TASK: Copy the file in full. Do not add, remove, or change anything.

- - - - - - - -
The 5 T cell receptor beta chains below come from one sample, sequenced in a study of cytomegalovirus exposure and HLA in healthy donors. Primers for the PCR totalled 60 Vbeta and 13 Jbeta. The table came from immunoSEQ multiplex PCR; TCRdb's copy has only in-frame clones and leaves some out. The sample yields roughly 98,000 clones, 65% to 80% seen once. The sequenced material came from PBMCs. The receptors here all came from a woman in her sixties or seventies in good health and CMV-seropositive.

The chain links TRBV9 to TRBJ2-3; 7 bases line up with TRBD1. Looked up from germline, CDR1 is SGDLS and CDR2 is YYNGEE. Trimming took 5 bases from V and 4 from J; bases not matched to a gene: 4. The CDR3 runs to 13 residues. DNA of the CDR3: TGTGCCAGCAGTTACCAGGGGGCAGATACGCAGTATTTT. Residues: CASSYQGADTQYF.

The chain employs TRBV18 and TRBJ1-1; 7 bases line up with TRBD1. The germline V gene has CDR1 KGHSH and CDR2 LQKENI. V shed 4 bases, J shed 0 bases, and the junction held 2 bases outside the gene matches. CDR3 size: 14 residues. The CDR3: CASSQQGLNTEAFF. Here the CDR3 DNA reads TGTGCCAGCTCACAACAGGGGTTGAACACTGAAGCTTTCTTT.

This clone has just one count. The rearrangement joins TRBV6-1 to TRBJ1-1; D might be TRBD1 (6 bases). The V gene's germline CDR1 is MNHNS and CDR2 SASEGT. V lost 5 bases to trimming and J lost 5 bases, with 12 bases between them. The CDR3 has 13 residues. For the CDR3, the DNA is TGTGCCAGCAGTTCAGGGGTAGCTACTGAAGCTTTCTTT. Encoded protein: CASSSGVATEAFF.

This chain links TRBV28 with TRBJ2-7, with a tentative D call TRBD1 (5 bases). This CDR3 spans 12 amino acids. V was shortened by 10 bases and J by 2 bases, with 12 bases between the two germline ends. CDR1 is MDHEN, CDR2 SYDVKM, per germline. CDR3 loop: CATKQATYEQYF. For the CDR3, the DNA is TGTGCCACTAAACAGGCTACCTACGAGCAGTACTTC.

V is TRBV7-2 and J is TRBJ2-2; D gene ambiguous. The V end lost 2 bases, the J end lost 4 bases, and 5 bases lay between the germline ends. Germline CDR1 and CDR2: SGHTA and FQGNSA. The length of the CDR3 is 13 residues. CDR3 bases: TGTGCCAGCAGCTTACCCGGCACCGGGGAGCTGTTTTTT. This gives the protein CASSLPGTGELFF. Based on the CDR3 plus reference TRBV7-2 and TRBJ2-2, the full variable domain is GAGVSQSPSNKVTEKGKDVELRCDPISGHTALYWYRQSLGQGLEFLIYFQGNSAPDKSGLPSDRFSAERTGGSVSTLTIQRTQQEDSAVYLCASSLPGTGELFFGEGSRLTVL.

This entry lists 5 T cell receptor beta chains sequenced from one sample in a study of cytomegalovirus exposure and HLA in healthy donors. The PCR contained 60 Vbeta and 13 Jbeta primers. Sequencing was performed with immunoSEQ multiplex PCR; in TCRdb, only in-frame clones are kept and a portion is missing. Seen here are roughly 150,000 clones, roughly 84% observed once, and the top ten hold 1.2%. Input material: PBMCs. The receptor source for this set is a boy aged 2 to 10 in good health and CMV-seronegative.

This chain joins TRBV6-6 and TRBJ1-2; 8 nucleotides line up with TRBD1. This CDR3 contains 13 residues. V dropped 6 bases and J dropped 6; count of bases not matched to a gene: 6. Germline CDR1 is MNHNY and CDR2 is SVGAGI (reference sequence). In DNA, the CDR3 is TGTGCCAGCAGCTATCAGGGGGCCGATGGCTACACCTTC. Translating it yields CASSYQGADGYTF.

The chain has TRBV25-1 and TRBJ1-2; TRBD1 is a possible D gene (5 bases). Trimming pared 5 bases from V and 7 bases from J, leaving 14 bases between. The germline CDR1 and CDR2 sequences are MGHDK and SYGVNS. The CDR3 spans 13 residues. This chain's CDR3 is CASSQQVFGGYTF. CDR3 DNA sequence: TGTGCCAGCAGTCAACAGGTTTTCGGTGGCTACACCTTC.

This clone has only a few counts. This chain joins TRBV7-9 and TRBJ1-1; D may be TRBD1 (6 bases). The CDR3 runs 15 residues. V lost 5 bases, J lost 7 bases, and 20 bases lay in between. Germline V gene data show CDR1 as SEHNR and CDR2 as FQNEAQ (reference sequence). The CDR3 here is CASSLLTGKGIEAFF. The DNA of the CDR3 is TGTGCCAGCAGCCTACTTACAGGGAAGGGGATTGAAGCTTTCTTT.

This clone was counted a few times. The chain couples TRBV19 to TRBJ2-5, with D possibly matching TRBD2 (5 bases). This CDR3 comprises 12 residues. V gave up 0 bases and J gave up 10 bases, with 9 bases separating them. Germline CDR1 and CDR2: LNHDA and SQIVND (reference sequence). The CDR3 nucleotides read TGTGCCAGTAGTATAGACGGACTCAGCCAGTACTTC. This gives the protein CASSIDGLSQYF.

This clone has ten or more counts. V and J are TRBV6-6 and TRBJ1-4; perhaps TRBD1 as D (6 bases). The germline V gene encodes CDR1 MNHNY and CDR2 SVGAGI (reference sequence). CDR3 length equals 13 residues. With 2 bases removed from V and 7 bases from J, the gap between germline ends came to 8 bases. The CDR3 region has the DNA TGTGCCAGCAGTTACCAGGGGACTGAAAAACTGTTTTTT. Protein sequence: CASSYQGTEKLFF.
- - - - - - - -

The 5 T cell receptor beta chains below come from one sample, sequenced in a study of cytomegalovirus exposure and HLA in healthy donors. Primers for the PCR totalled 60 Vbeta and 13 Jbeta. The table came from immunoSEQ multiplex PCR; TCRdb's copy has only in-frame clones and leaves some out. The sample yields roughly 98,000 clones, 65% to 80% seen once. The sequenced material came from PBMCs. The receptors here all came from a woman in her sixties or seventies in good health and CMV-seropositive.

The chain links TRBV9 to TRBJ2-3; 7 bases line up with TRBD1. Looked up from germline, CDR1 is SGDLS and CDR2 is YYNGEE. Trimming took 5 bases from V and 4 from J; bases not matched to a gene: 4. The CDR3 runs to 13 residues. DNA of the CDR3: TGTGCCAGCAGTTACCAGGGGGCAGATACGCAGTATTTT. Residues: CASSYQGADTQYF.

The chain employs TRBV18 and TRBJ1-1; 7 bases line up with TRBD1. The germline V gene has CDR1 KGHSH and CDR2 LQKENI. V shed 4 bases, J shed 0 bases, and the junction held 2 bases outside the gene matches. CDR3 size: 14 residues. The CDR3: CASSQQGLNTEAFF. Here the CDR3 DNA reads TGTGCCAGCTCACAACAGGGGTTGAACACTGAAGCTTTCTTT.

This clone has just one count. The rearrangement joins TRBV6-1 to TRBJ1-1; D might be TRBD1 (6 bases). The V gene's germline CDR1 is MNHNS and CDR2 SASEGT. V lost 5 bases to trimming and J lost 5 bases, with 12 bases between them. The CDR3 has 13 residues. For the CDR3, the DNA is TGTGCCAGCAGTTCAGGGGTAGCTACTGAAGCTTTCTTT. Encoded protein: CASSSGVATEAFF.

This chain links TRBV28 with TRBJ2-7, with a tentative D call TRBD1 (5 bases). This CDR3 spans 12 amino acids. V was shortened by 10 bases and J by 2 bases, with 12 bases between the two germline ends. CDR1 is MDHEN, CDR2 SYDVKM, per germline. CDR3 loop: CATKQATYEQYF. For the CDR3, the DNA is TGTGCCACTAAACAGGCTACCTACGAGCAGTACTTC.

V is TRBV7-2 and J is TRBJ2-2; D gene ambiguous. The V end lost 2 bases, the J end lost 4 bases, and 5 bases lay between the germline ends. Germline CDR1 and CDR2: SGHTA and FQGNSA. The length of the CDR3 is 13 residues. CDR3 bases: TGTGCCAGCAGCTTACCCGGCACCGGGGAGCTGTTTTTT. This gives the protein CASSLPGTGELFF. Based on the CDR3 plus reference TRBV7-2 and TRBJ2-2, the full variable domain is GAGVSQSPSNKVTEKGKDVELRCDPISGHTALYWYRQSLGQGLEFLIYFQGNSAPDKSGLPSDRFSAERTGGSVSTLTIQRTQQEDSAVYLCASSLPGTGELFFGEGSRLTVL.

This entry lists 5 T cell receptor beta chains sequenced from one sample in a study of cytomegalovirus exposure and HLA in healthy donors. The PCR contained 60 Vbeta and 13 Jbeta primers. Sequencing was performed with immunoSEQ multiplex PCR; in TCRdb, only in-frame clones are kept and a portion is missing. Seen here are roughly 150,000 clones, roughly 84% observed once, and the top ten hold 1.2%. Input material: PBMCs. The receptor source for this set is a boy aged 2 to 10 in good health and CMV-seronegative.

This chain joins TRBV6-6 and TRBJ1-2; 8 nucleotides line up with TRBD1. This CDR3 contains 13 residues. V dropped 6 bases and J dropped 6; count of bases not matched to a gene: 6. Germline CDR1 is MNHNY and CDR2 is SVGAGI (reference sequence). In DNA, the CDR3 is TGTGCCAGCAGCTATCAGGGGGCCGATGGCTACACCTTC. Translating it yields CASSYQGADGYTF.

The chain has TRBV25-1 and TRBJ1-2; TRBD1 is a possible D gene (5 bases). Trimming pared 5 bases from V and 7 bases from J, leaving 14 bases between. The germline CDR1 and CDR2 sequences are MGHDK and SYGVNS. The CDR3 spans 13 residues. This chain's CDR3 is CASSQQVFGGYTF. CDR3 DNA sequence: TGTGCCAGCAGTCAACAGGTTTTCGGTGGCTACACCTTC.

This clone has only a few counts. This chain joins TRBV7-9 and TRBJ1-1; D may be TRBD1 (6 bases). The CDR3 runs 15 residues. V lost 5 bases, J lost 7 bases, and 20 bases lay in between. Germline V gene data show CDR1 as SEHNR and CDR2 as FQNEAQ (reference sequence). The CDR3 here is CASSLLTGKGIEAFF. The DNA of the CDR3 is TGTGCCAGCAGCCTACTTACAGGGAAGGGGATTGAAGCTTTCTTT.

This clone was counted a few times. The chain couples TRBV19 to TRBJ2-5, with D possibly matching TRBD2 (5 bases). This CDR3 comprises 12 residues. V gave up 0 bases and J gave up 10 bases, with 9 bases separating them. Germline CDR1 and CDR2: LNHDA and SQIVND (reference sequence). The CDR3 nucleotides read TGTGCCAGTAGTATAGACGGACTCAGCCAGTACTTC. This gives the protein CASSIDGLSQYF.

This clone has ten or more counts. V and J are TRBV6-6 and TRBJ1-4; perhaps TRBD1 as D (6 bases). The germline V gene encodes CDR1 MNHNY and CDR2 SVGAGI (reference sequence). CDR3 length equals 13 residues. With 2 bases removed from V and 7 bases from J, the gap between germline ends came to 8 bases. The CDR3 region has the DNA TGTGCCAGCAGTTACCAGGGGACTGAAAAACTGTTTTTT. Protein sequence: CASSYQGTEKLFF.